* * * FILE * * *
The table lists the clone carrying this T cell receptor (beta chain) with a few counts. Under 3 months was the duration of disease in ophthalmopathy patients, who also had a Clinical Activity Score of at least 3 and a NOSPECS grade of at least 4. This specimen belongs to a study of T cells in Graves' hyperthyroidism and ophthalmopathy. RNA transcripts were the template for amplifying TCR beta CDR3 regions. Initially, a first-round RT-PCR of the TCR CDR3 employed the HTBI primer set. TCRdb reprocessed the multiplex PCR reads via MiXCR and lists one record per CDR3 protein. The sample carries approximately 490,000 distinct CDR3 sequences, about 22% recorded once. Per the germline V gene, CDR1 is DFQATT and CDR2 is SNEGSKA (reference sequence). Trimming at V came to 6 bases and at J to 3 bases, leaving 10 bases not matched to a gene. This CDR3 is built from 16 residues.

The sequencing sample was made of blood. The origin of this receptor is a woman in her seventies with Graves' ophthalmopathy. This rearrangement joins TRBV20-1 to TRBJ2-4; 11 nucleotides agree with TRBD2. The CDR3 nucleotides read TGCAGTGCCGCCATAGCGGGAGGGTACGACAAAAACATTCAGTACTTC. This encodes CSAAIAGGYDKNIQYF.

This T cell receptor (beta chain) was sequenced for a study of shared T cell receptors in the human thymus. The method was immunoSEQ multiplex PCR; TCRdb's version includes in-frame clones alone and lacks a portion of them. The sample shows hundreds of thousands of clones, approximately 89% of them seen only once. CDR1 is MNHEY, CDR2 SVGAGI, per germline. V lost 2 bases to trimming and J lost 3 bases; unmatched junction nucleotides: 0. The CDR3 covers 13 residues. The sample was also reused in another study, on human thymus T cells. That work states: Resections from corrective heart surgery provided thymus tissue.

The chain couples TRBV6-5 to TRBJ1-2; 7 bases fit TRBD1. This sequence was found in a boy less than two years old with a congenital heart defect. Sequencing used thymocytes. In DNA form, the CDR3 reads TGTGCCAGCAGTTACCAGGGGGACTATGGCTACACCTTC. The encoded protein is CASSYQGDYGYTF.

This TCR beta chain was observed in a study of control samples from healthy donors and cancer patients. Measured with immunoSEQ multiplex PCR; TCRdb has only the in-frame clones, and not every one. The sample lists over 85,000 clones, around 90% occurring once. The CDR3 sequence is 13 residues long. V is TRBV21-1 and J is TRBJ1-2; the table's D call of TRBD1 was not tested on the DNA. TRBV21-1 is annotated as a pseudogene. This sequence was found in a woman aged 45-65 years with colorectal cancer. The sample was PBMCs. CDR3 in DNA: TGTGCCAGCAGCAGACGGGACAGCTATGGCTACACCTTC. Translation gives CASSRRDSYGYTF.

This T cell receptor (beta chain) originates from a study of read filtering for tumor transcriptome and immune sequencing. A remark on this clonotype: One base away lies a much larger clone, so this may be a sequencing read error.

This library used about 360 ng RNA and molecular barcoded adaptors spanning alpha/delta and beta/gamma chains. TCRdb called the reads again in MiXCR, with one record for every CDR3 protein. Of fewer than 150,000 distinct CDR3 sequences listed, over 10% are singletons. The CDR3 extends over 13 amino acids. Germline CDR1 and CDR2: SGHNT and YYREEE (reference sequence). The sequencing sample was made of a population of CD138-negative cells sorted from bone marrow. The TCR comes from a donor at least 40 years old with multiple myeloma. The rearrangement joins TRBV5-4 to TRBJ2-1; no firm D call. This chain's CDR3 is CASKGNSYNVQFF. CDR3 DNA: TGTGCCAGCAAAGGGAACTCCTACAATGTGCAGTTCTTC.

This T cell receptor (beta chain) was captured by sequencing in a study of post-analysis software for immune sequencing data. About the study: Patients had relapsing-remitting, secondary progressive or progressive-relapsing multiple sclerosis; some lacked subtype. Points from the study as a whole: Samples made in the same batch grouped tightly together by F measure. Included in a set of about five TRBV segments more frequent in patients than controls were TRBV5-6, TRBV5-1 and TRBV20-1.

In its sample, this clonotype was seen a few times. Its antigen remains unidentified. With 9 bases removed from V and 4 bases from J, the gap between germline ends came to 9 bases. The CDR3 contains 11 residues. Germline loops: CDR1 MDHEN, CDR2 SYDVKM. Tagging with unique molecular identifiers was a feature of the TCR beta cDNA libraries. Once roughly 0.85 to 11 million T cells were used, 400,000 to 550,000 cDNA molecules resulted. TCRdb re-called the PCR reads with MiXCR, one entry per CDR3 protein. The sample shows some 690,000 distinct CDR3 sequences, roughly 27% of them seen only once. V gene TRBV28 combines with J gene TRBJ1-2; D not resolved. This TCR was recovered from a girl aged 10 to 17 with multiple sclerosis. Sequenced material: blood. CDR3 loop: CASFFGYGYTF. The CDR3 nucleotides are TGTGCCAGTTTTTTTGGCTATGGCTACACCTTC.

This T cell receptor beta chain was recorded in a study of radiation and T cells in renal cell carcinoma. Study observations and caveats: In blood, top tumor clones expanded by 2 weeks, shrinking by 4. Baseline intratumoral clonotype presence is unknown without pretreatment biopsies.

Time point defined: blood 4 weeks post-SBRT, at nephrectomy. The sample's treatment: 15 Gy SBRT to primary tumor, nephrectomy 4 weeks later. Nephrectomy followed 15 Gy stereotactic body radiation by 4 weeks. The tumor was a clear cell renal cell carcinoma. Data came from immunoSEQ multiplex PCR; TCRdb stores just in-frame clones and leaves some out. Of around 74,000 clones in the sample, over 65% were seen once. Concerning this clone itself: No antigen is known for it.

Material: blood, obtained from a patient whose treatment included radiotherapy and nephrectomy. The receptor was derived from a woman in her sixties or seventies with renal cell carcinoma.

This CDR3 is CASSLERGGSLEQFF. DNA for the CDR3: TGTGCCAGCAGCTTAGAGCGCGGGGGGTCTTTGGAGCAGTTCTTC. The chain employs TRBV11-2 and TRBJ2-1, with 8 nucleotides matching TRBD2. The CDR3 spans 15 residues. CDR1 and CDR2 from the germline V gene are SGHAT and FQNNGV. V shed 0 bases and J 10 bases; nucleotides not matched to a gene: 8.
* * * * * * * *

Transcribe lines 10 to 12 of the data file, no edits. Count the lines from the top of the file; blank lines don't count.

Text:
This T cell receptor beta chain was recorded in a study of radiation and T cells in renal cell carcinoma. Study observations and caveats: In blood, top tumor clones expanded by 2 weeks, shrinking by 4. Baseline intratumoral clonotype presence is unknown without pretreatment biopsies.

Time point defined: blood 4 weeks post-SBRT, at nephrectomy. The sample's treatment: 15 Gy SBRT to primary tumor, nephrectomy 4 weeks later. Nephrectomy followed 15 Gy stereotactic body radiation by 4 weeks. The tumor was a clear cell renal cell carcinoma. Data came from immunoSEQ multiplex PCR; TCRdb stores just in-frame clones and leaves some out. Of around 74,000 clones in the sample, over 65% were seen once. Concerning this clone itself: No antigen is known for it.

Material: blood, obtained from a patient whose treatment included radiotherapy and nephrectomy. The receptor was derived from a woman in her sixties or seventies with renal cell carcinoma.